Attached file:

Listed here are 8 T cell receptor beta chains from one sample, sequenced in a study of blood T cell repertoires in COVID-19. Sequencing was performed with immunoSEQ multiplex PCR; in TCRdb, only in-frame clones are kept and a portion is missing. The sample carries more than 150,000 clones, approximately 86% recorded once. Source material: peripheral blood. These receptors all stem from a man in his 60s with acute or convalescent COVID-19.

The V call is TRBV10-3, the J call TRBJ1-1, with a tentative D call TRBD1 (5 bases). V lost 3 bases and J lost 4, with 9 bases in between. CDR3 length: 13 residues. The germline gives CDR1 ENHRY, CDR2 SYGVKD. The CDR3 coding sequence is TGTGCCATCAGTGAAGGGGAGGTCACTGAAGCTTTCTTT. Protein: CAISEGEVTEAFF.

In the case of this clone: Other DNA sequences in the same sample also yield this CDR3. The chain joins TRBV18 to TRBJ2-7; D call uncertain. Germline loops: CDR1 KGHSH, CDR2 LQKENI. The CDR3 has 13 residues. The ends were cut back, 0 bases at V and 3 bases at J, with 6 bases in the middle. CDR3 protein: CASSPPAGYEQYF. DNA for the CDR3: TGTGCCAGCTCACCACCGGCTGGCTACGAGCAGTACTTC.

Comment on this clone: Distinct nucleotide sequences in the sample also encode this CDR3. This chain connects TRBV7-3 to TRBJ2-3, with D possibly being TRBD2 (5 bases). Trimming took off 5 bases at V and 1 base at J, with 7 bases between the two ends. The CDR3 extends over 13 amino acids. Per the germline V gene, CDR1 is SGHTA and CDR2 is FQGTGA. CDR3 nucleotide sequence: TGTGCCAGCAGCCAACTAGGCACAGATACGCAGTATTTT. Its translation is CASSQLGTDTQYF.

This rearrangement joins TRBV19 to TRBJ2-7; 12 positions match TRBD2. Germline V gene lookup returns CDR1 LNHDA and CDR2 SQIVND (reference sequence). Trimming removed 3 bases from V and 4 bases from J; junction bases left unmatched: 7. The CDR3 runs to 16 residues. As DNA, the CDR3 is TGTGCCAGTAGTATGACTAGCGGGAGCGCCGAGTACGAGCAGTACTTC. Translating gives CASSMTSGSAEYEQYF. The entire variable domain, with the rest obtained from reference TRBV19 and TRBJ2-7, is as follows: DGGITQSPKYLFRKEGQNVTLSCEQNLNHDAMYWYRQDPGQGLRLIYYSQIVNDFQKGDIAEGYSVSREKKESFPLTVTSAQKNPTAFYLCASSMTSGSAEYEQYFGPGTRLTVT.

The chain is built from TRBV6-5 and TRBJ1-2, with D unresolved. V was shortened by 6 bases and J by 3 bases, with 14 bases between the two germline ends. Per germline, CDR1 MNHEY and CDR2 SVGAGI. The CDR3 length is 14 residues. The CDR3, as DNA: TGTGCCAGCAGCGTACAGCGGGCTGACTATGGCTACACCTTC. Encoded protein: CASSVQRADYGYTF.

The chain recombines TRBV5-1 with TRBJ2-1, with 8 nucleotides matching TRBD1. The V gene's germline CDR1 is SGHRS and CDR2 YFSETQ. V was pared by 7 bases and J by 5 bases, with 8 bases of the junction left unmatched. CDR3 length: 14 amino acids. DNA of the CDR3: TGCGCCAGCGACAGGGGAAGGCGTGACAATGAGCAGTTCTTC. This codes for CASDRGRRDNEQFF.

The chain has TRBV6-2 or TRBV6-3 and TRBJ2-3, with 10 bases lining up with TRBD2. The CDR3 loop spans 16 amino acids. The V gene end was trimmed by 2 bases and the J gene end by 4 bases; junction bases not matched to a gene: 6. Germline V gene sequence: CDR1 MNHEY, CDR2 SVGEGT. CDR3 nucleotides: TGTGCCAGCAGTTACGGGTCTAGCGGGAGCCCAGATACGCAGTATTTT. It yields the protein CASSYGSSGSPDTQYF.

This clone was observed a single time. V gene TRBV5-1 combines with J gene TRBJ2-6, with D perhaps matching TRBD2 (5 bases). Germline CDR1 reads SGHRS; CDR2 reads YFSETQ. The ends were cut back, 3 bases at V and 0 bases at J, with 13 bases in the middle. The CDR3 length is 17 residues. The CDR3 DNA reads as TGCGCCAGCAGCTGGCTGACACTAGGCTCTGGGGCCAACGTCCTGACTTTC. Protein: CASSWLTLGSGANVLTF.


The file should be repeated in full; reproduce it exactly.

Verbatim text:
Listed here are 8 T cell receptor beta chains from one sample, sequenced in a study of blood T cell repertoires in COVID-19. Sequencing was performed with immunoSEQ multiplex PCR; in TCRdb, only in-frame clones are kept and a portion is missing. The sample carries more than 150,000 clones, approximately 86% recorded once. Source material: peripheral blood. These receptors all stem from a man in his 60s with acute or convalescent COVID-19.

The V call is TRBV10-3, the J call TRBJ1-1, with a tentative D call TRBD1 (5 bases). V lost 3 bases and J lost 4, with 9 bases in between. CDR3 length: 13 residues. The germline gives CDR1 ENHRY, CDR2 SYGVKD. The CDR3 coding sequence is TGTGCCATCAGTGAAGGGGAGGTCACTGAAGCTTTCTTT. Protein: CAISEGEVTEAFF.

In the case of this clone: Other DNA sequences in the same sample also yield this CDR3. The chain joins TRBV18 to TRBJ2-7; D call uncertain. Germline loops: CDR1 KGHSH, CDR2 LQKENI. The CDR3 has 13 residues. The ends were cut back, 0 bases at V and 3 bases at J, with 6 bases in the middle. CDR3 protein: CASSPPAGYEQYF. DNA for the CDR3: TGTGCCAGCTCACCACCGGCTGGCTACGAGCAGTACTTC.

Comment on this clone: Distinct nucleotide sequences in the sample also encode this CDR3. This chain connects TRBV7-3 to TRBJ2-3, with D possibly being TRBD2 (5 bases). Trimming took off 5 bases at V and 1 base at J, with 7 bases between the two ends. The CDR3 extends over 13 amino acids. Per the germline V gene, CDR1 is SGHTA and CDR2 is FQGTGA. CDR3 nucleotide sequence: TGTGCCAGCAGCCAACTAGGCACAGATACGCAGTATTTT. Its translation is CASSQLGTDTQYF.

This rearrangement joins TRBV19 to TRBJ2-7; 12 positions match TRBD2. Germline V gene lookup returns CDR1 LNHDA and CDR2 SQIVND (reference sequence). Trimming removed 3 bases from V and 4 bases from J; junction bases left unmatched: 7. The CDR3 runs to 16 residues. As DNA, the CDR3 is TGTGCCAGTAGTATGACTAGCGGGAGCGCCGAGTACGAGCAGTACTTC. Translating gives CASSMTSGSAEYEQYF. The entire variable domain, with the rest obtained from reference TRBV19 and TRBJ2-7, is as follows: DGGITQSPKYLFRKEGQNVTLSCEQNLNHDAMYWYRQDPGQGLRLIYYSQIVNDFQKGDIAEGYSVSREKKESFPLTVTSAQKNPTAFYLCASSMTSGSAEYEQYFGPGTRLTVT.

The chain is built from TRBV6-5 and TRBJ1-2, with D unresolved. V was shortened by 6 bases and J by 3 bases, with 14 bases between the two germline ends. Per germline, CDR1 MNHEY and CDR2 SVGAGI. The CDR3 length is 14 residues. The CDR3, as DNA: TGTGCCAGCAGCGTACAGCGGGCTGACTATGGCTACACCTTC. Encoded protein: CASSVQRADYGYTF.

The chain recombines TRBV5-1 with TRBJ2-1, with 8 nucleotides matching TRBD1. The V gene's germline CDR1 is SGHRS and CDR2 YFSETQ. V was pared by 7 bases and J by 5 bases, with 8 bases of the junction left unmatched. CDR3 length: 14 amino acids. DNA of the CDR3: TGCGCCAGCGACAGGGGAAGGCGTGACAATGAGCAGTTCTTC. This codes for CASDRGRRDNEQFF.

The chain has TRBV6-2 or TRBV6-3 and TRBJ2-3, with 10 bases lining up with TRBD2. The CDR3 loop spans 16 amino acids. The V gene end was trimmed by 2 bases and the J gene end by 4 bases; junction bases not matched to a gene: 6. Germline V gene sequence: CDR1 MNHEY, CDR2 SVGEGT. CDR3 nucleotides: TGTGCCAGCAGTTACGGGTCTAGCGGGAGCCCAGATACGCAGTATTTT. It yields the protein CASSYGSSGSPDTQYF.

This clone was observed a single time. V gene TRBV5-1 combines with J gene TRBJ2-6, with D perhaps matching TRBD2 (5 bases). Germline CDR1 reads SGHRS; CDR2 reads YFSETQ. The ends were cut back, 3 bases at V and 0 bases at J, with 13 bases in the middle. The CDR3 length is 17 residues. The CDR3 DNA reads as TGCGCCAGCAGCTGGCTGACACTAGGCTCTGGGGCCAACGTCCTGACTTTC. Protein: CASSWLTLGSGANVLTF.